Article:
Tag Archives: online

Dennis A. Allen II to share powerful monologues on Fountain online series ‘Saturday Matinees’

by France-Luce Benson

I first met Dennis A. Allen II back in 2016 when we met to talk about our experiences as Playwrights in Residence at Djerassi’s Resident Artist program. Although I was familiar with his work long before then, particularly his contribution to HANDS UP, a collection of monologues by seven black playwrights in response to the police shootings of Mike Brown, John Crawford the III, among others. His work is raw, gorgeously poetic, and brutally honest. In the past five months, Dennis and I have participated in a weekly virtual gathering of other like minded Black theatre artists, and I have gotten to know the depth of his sensitivity, and the expanse of his enlightenment. He is a truly special artist and man, and I am so thrilled hell be joining us for the return of Saturday Matinees, this Saturday – Aug 22 5pm PST.

Earlier this week, I chatted with Dennis about the work he plans to share with us, his process, and how he’s been processing the events of the last few months:

FLB: What will you be presenting on Saturday?

D.A.A.: I’d like to present three monologues from three different plays of mine. Manhood, The Wretched Begin to Rise and When We Wake Up Dead. Manhood explores the perils or toxic masculinity, The Wretched Begin to Rise is a play set in 1834 Five Points New York and interrogates identity and race relations, and When We Wake Up Dead examines mental health and the effects of untreated trauma within an African American family.  

FLB: I believe you started as an actor, right? How did you find way to writing and directing?

D.A.A.: Writing was actually the first passion. My mother has shared that I wrote a short story about a leprechaun when I was four years old. I don’t remember writing it but I’m sure it was inspired by the Disney movie Darby O’Gill and the Little People, a VHS that was in heavy rotation on my television at the time. Anyway, I always loved writing, I used to perform poetry at open mic nights my undergrad days at Hampton University and for a while had dreams of being a hip hop artist. I won’t bore you with reading my journey to acting and theatre but once I did get into acting I knew that eventually I’d want to write plays. My thinking was I’d be better at creating characters for the stage if I was intimate with the actor’s process. I took a directing class in undergrad and really enjoyed it. My preference is writing, I think because it’s the craft I’ve dedicated the most hours to, so it’s the one I’m most confident executing. For me. acting, writing and directing are just three different styles of storytelling and I love being able to create a good story.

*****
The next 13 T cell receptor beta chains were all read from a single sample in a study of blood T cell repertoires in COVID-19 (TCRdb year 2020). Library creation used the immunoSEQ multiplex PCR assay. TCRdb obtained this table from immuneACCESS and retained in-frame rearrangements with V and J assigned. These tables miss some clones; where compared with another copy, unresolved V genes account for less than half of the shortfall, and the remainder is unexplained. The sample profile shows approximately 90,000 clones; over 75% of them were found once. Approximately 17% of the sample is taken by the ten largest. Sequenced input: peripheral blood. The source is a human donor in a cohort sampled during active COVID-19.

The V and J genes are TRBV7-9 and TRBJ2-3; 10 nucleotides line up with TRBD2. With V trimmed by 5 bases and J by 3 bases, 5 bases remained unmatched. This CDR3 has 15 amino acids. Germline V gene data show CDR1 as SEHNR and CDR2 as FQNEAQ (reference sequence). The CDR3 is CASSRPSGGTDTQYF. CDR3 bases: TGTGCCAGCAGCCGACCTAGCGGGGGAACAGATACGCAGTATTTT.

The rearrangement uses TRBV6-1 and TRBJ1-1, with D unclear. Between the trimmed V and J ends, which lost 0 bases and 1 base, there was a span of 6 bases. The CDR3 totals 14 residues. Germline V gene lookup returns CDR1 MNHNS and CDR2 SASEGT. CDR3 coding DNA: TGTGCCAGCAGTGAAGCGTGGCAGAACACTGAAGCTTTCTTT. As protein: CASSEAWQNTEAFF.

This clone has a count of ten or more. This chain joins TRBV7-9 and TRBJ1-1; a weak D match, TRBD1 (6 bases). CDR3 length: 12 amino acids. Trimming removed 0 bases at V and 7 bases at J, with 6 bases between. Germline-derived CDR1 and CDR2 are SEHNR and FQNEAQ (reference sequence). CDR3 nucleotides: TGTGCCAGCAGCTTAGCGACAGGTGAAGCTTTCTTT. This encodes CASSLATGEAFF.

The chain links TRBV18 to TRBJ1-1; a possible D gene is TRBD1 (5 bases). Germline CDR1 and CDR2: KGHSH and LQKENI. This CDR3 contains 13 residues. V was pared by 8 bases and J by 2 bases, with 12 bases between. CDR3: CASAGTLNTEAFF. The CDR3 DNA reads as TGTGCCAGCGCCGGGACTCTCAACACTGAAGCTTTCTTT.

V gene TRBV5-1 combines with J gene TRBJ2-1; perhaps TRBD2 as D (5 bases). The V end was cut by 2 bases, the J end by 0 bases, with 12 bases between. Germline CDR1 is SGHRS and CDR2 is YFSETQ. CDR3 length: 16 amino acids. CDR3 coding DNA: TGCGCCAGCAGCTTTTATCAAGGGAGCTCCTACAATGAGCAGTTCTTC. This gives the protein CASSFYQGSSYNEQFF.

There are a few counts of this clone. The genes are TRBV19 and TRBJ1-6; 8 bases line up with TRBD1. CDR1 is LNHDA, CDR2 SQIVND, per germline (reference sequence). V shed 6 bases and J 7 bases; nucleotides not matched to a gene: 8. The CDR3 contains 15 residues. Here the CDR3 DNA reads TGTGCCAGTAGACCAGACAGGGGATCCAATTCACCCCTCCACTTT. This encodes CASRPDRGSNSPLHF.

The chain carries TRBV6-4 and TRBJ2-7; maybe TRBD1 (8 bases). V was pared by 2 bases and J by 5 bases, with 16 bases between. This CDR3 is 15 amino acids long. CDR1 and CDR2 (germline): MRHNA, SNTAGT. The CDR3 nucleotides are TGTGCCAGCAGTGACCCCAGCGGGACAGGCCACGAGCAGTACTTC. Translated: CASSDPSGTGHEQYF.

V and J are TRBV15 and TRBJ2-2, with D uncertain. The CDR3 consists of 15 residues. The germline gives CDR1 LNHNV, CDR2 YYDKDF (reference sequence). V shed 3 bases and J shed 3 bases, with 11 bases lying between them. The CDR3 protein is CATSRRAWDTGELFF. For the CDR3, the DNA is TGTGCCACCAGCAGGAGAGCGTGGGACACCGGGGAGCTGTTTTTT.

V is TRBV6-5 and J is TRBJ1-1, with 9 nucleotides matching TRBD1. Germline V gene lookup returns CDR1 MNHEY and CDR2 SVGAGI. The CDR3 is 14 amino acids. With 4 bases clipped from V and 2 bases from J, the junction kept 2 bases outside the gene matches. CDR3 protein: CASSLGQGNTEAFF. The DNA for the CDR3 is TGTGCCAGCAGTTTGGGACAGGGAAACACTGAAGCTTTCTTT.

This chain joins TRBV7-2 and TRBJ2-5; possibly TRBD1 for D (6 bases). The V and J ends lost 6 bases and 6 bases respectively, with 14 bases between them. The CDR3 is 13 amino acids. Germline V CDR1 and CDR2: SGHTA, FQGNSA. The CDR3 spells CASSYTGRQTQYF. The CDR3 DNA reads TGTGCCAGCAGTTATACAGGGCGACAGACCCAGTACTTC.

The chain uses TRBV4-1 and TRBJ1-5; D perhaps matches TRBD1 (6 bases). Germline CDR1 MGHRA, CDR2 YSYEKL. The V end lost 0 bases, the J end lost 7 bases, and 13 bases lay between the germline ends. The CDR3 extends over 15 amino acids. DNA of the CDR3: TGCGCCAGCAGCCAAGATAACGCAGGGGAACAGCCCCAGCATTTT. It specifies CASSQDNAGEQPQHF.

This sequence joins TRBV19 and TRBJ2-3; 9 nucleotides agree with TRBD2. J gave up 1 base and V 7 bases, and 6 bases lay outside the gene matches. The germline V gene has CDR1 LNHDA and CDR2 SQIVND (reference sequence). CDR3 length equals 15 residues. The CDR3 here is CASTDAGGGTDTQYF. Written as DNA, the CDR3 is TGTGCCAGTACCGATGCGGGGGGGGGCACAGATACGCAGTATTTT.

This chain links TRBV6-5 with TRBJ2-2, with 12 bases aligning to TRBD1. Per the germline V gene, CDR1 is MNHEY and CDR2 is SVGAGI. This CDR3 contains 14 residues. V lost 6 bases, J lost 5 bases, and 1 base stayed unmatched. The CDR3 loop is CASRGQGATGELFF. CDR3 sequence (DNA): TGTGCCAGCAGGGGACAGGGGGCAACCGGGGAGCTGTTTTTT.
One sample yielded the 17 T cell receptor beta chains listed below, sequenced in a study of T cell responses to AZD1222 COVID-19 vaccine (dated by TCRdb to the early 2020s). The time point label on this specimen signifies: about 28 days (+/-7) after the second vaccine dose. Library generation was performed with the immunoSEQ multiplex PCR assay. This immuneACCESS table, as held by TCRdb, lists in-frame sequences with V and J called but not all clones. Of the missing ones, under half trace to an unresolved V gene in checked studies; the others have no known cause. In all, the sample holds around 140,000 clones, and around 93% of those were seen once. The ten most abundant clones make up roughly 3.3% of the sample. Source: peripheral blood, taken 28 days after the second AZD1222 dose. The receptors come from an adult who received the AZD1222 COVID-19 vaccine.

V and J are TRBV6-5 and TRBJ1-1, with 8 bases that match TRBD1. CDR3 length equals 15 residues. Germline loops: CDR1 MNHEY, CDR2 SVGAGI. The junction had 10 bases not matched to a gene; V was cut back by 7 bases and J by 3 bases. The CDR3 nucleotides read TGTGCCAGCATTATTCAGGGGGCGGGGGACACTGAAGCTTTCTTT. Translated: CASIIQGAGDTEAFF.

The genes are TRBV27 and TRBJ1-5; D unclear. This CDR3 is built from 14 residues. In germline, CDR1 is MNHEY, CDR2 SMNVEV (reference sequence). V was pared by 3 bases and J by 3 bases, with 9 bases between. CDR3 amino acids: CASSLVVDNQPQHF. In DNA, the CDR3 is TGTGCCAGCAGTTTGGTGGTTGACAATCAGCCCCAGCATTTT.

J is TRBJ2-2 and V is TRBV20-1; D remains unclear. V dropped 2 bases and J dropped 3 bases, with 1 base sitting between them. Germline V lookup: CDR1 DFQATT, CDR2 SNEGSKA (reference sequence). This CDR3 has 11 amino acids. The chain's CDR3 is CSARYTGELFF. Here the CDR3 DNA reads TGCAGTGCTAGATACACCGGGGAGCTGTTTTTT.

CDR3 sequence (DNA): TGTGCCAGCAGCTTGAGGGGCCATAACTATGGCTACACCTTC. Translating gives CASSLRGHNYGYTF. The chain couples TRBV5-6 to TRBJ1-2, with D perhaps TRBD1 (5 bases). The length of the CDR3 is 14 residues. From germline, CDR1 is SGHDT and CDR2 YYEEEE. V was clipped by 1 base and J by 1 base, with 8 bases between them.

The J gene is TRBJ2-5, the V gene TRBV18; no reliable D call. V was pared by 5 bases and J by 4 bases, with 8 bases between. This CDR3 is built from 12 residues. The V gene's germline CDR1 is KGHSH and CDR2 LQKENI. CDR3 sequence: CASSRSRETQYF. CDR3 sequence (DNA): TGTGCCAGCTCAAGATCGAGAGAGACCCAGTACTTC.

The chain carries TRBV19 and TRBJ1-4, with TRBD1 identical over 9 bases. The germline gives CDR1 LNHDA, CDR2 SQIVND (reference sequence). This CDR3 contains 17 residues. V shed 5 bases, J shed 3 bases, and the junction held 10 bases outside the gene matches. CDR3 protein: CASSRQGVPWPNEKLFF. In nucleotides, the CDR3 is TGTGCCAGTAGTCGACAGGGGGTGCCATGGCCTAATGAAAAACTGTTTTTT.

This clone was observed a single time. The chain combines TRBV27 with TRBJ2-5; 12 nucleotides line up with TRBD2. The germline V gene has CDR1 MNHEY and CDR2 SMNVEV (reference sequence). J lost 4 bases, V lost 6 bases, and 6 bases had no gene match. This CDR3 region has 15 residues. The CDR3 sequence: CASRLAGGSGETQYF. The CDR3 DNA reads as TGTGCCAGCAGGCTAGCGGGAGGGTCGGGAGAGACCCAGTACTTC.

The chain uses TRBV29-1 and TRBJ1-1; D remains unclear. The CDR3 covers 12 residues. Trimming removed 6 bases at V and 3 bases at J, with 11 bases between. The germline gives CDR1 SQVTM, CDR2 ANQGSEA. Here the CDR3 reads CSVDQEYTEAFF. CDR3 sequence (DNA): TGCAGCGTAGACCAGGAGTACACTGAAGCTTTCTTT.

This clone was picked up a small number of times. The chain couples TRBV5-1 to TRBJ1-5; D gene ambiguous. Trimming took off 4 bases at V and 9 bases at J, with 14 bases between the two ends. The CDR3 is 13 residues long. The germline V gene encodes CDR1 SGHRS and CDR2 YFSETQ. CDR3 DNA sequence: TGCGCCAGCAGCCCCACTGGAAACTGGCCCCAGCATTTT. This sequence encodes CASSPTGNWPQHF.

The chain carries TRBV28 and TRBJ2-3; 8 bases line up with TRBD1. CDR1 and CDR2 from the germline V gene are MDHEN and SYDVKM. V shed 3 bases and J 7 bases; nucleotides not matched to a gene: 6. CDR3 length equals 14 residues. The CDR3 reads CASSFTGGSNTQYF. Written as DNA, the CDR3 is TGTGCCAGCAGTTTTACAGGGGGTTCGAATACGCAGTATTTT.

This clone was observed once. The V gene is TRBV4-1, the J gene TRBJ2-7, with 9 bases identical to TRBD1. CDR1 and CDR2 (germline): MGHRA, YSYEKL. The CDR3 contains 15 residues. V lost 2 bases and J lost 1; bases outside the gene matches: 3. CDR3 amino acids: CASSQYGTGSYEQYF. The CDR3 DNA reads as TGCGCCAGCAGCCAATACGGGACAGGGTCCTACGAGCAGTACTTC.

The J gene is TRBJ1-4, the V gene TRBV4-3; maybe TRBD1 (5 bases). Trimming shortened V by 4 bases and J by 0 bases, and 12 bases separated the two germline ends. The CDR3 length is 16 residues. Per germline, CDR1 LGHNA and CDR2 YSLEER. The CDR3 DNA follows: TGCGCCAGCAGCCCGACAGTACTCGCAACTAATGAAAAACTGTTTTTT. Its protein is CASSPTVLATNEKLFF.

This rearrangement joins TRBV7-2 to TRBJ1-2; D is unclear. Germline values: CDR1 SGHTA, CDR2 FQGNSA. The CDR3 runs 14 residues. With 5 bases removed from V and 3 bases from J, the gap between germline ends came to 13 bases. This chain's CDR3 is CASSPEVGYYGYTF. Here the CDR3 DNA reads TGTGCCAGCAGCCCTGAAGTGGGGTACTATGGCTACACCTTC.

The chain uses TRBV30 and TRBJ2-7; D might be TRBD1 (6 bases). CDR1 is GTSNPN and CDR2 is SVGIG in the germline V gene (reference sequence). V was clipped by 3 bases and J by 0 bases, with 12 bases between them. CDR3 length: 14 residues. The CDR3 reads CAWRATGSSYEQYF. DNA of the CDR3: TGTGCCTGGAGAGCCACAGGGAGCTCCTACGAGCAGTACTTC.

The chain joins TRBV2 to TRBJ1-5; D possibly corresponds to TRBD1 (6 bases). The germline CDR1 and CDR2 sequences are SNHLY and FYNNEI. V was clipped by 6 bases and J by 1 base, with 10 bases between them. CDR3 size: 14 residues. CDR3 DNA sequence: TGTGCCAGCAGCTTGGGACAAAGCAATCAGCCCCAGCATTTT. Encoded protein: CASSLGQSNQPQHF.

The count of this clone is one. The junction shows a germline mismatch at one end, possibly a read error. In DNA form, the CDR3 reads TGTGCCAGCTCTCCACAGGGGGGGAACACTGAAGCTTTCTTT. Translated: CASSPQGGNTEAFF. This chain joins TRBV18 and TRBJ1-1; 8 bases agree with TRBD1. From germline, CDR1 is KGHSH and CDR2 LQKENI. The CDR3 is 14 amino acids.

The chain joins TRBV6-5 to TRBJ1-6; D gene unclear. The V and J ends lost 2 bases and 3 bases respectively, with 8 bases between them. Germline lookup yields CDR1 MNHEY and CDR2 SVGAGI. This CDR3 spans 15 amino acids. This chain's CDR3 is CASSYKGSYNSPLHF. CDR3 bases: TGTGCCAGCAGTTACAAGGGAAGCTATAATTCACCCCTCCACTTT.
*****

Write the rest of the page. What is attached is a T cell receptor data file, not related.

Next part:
FLB: How has the last 3 months changed your creative process? (or has it)

D.A.A.: The last three months has not changed my creative process but it has provided me time to ruminate on what stories I think are imperative for me to create.  Capitalism is a helluva drug and there have been times where I’ve focused more on the strategy of making money at the craft than the craft itself. And it’s been those times that I’ve had the least amount of joy ( if any) in my creative process. This “pause” has allowed me to tap back into why I do this; why I love this. 

FLB: What has been keeping you sane?

D.A.A.: Exercise; I’ve been reading specifically Black female sci-fi and fantasy writers this summer (Octavia Butler, Justina Ireland, Tomi Adeyemi, Nnedi Okorafor); and every Friday night for the last five months I’ve participated in a Zoom meet up with friends I consider my creative family- which has provided us all with a catharsis- we laugh, cry, pontificate, talk shit, love on each other and laugh some more. 

FLB: What has been giving you hope?

D.A.A.: With everything going on I am hyper conscious of how privileged I am. My wife is loving and supportive, both of my parents are alive and currently healthy, I have a roof over my head and am blessed to have classes to teach as an adjunct professor; so it’s easy for me to have hope because of my privilege. As bad as it is out in these streets my immediate life ain’t too bad. That said, being able to teach and work with the younger generation has been a constant source of hope because these kids have an emotional intelligence, are politically informed and active, and have an unapologetic exploration around identity that is light years ahead of anything my generation had access to. 

France-Luce Benson is a playwright and the Community Engagement Coordinator at the Fountain Theatre.

The Space In Between …

France-Luce Benson

Playwright France-Luce Benson is the Community Engagement Coordinator at the Fountain Theatre, and host of the online gathering, “Saturday Matinees.”

by France-Luce Benson

A few days ago, a friend and I were discussing the concept of Liminal space, moments in life where you experience the pain and discomfort of being on the threshold of change. We are all feeling it right now; in our communities, in our cities, as a country, and in the world. As we navigate this liminal space collectively, some of us, myself included, are also feeling our way through the challenges of personal transition. Uncomfortable, yes. But ripe with the promise of inspiration, enlightenment, and growth.

After three and a half months quarantining in Florida with my Mom, I’m relieved to be back in L.A. I hesitate to say back home, because I’ve been in a kind of holding space. I moved out of my old apartment, and have been house sitting in Arcadia while waiting to move into my new West Hollywood apartment. Not to mention, nothing in Los Angeles is as I left it. Most everything remains shut down – from beaches to bars, movie theatres, museums, and worst of all for us, theatres. Closed. Indefinitely. Meanwhile, uprisings, small and large, fill the space in between. Artistic directors, producers, playwrights, actors and directors are having difficult conversations about the future of theatre. No one really has the answers. But I believe whatever the future is, already exists in this space in between.